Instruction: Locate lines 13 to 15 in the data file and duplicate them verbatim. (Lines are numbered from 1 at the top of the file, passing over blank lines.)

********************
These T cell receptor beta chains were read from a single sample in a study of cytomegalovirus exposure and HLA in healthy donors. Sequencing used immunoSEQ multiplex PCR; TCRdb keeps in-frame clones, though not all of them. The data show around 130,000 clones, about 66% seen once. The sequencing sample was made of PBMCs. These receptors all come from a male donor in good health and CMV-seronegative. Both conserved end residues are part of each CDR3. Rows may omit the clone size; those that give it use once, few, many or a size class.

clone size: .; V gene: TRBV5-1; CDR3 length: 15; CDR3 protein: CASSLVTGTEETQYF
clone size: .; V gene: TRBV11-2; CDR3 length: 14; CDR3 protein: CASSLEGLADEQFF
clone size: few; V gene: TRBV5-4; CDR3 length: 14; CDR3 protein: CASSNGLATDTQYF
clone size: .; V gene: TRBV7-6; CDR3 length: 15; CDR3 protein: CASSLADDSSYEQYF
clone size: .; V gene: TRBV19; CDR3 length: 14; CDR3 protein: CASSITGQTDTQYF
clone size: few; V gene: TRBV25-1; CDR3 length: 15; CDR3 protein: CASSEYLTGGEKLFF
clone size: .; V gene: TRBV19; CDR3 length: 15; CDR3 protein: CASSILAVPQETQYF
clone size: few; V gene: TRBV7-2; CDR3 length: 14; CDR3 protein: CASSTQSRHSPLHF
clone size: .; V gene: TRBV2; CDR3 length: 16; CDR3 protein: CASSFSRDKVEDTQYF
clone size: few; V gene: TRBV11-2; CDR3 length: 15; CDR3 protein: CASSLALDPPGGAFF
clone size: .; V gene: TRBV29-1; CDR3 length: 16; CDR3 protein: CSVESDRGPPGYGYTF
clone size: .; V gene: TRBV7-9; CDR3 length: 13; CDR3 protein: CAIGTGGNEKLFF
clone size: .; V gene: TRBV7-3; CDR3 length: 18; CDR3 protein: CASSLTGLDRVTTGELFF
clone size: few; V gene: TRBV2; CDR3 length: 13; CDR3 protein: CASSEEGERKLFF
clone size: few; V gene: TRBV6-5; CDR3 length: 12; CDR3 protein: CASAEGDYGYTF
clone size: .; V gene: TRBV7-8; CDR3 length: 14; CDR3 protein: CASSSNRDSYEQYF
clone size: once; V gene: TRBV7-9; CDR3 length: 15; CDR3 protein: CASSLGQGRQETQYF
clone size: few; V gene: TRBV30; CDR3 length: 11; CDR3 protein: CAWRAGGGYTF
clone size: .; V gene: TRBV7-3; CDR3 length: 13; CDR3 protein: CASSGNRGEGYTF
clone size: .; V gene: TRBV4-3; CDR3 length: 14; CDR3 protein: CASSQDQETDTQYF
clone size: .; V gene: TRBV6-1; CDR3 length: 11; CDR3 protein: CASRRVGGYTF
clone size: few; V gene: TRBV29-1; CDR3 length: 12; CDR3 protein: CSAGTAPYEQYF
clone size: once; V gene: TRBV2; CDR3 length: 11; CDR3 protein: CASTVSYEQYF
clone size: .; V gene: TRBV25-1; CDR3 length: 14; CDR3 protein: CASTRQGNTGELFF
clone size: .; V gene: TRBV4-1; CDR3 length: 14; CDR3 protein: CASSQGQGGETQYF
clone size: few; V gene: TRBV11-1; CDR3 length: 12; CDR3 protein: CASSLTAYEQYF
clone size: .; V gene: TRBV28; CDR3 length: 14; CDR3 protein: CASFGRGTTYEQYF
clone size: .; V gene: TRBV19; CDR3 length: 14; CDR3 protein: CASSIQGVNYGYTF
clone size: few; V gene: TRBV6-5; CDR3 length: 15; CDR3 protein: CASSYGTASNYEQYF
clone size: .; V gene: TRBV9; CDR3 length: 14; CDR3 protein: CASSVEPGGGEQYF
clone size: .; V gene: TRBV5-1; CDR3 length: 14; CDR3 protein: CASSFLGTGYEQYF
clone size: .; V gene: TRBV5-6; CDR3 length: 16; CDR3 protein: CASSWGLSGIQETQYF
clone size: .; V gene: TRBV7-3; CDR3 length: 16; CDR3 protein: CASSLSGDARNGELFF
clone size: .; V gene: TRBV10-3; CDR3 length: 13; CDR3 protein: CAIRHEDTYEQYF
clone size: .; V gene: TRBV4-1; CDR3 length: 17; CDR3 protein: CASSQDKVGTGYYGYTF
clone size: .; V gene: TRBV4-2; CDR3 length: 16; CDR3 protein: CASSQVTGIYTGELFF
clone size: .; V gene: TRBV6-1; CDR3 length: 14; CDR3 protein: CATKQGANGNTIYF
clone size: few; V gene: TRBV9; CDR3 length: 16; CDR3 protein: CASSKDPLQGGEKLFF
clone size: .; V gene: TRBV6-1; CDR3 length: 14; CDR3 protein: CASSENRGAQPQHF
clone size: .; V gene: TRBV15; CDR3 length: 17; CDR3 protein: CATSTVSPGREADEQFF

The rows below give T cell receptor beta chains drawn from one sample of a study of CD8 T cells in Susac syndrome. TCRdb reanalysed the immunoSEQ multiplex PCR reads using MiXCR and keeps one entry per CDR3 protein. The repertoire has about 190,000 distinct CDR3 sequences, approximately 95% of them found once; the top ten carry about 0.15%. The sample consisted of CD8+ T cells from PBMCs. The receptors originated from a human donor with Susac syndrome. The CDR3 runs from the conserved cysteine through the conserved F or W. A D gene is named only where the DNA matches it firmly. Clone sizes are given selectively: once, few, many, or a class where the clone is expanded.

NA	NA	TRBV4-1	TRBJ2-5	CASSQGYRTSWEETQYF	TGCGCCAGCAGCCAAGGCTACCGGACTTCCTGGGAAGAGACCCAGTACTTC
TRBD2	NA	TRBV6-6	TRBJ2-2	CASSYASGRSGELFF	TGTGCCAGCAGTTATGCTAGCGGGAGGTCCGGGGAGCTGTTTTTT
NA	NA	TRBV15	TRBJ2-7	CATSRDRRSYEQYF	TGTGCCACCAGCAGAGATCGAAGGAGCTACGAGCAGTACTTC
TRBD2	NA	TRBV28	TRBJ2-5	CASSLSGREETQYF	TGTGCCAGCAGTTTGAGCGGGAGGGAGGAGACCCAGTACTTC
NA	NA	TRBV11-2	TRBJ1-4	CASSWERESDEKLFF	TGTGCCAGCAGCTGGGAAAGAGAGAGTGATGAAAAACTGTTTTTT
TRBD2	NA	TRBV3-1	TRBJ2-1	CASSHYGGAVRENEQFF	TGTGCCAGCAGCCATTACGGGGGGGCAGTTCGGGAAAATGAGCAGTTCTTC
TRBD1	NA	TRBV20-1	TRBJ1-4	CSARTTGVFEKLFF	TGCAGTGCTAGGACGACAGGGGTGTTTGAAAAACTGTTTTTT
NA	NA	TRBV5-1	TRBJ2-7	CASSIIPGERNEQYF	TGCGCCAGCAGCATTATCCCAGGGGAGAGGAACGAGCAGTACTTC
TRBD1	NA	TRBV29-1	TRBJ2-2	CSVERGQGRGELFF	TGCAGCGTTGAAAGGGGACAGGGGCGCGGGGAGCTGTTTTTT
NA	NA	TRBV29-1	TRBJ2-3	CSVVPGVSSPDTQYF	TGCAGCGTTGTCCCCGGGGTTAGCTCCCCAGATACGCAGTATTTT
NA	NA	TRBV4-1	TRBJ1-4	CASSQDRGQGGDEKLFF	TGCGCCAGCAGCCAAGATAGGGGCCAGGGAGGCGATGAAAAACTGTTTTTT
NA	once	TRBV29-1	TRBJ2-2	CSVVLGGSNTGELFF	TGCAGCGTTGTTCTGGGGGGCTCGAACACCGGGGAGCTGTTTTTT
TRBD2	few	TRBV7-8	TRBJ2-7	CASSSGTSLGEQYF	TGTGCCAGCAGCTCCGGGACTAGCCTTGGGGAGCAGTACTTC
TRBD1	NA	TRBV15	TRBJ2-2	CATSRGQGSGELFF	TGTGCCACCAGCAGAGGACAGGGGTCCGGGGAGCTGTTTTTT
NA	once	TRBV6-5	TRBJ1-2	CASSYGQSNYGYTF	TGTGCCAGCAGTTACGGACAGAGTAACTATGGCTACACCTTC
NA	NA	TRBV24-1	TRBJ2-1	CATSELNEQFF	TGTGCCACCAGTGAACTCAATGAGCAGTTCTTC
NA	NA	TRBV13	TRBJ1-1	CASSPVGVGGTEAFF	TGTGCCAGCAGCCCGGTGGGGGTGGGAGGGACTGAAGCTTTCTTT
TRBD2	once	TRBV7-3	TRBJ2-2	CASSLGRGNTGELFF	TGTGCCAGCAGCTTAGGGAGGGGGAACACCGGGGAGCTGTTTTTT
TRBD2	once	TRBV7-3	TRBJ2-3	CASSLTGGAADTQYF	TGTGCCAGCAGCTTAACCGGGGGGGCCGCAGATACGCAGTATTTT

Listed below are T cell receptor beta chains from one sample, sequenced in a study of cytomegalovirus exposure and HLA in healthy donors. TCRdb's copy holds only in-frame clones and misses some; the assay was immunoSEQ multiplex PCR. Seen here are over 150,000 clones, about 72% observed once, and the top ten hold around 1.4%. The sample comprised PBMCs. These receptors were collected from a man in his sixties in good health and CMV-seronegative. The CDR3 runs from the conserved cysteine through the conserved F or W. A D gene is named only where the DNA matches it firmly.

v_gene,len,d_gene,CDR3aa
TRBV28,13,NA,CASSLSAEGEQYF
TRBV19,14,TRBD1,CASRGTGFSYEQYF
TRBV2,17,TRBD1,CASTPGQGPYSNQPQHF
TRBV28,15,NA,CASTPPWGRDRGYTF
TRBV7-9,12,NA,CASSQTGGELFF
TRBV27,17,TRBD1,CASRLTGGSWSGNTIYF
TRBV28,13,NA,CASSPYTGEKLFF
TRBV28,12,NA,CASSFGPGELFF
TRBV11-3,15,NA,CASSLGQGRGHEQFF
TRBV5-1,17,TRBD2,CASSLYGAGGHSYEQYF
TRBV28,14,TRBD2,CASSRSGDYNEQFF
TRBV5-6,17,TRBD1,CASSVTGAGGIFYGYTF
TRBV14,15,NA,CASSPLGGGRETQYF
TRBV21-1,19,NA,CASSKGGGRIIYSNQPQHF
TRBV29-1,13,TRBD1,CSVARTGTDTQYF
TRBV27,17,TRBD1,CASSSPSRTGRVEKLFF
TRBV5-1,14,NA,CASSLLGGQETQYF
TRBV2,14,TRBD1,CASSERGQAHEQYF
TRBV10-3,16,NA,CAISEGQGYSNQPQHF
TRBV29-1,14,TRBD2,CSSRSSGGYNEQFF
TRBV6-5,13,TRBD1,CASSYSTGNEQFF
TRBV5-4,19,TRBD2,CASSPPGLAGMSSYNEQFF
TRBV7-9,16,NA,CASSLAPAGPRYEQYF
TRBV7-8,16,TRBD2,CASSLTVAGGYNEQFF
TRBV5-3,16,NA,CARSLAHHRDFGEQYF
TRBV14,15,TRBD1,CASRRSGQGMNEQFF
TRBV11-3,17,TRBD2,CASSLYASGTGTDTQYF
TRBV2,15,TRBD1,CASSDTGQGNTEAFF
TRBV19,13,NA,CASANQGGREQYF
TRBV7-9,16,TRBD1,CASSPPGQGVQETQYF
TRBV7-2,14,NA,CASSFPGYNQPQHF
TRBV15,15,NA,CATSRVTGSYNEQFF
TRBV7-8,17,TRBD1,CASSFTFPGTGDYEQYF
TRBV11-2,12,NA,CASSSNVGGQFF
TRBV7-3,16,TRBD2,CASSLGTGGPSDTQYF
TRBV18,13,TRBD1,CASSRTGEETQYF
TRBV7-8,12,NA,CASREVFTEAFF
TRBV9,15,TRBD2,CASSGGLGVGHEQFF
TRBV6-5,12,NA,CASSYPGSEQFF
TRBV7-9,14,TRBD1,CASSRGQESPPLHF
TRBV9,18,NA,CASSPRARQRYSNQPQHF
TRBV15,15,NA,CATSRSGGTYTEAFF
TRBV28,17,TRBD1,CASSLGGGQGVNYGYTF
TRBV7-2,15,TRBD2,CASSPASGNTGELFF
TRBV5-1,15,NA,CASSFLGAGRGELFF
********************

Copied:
clone size: .; V gene: TRBV7-9; CDR3 length: 13; CDR3 protein: CAIGTGGNEKLFF
clone size: .; V gene: TRBV7-3; CDR3 length: 18; CDR3 protein: CASSLTGLDRVTTGELFF
clone size: few; V gene: TRBV2; CDR3 length: 13; CDR3 protein: CASSEEGERKLFF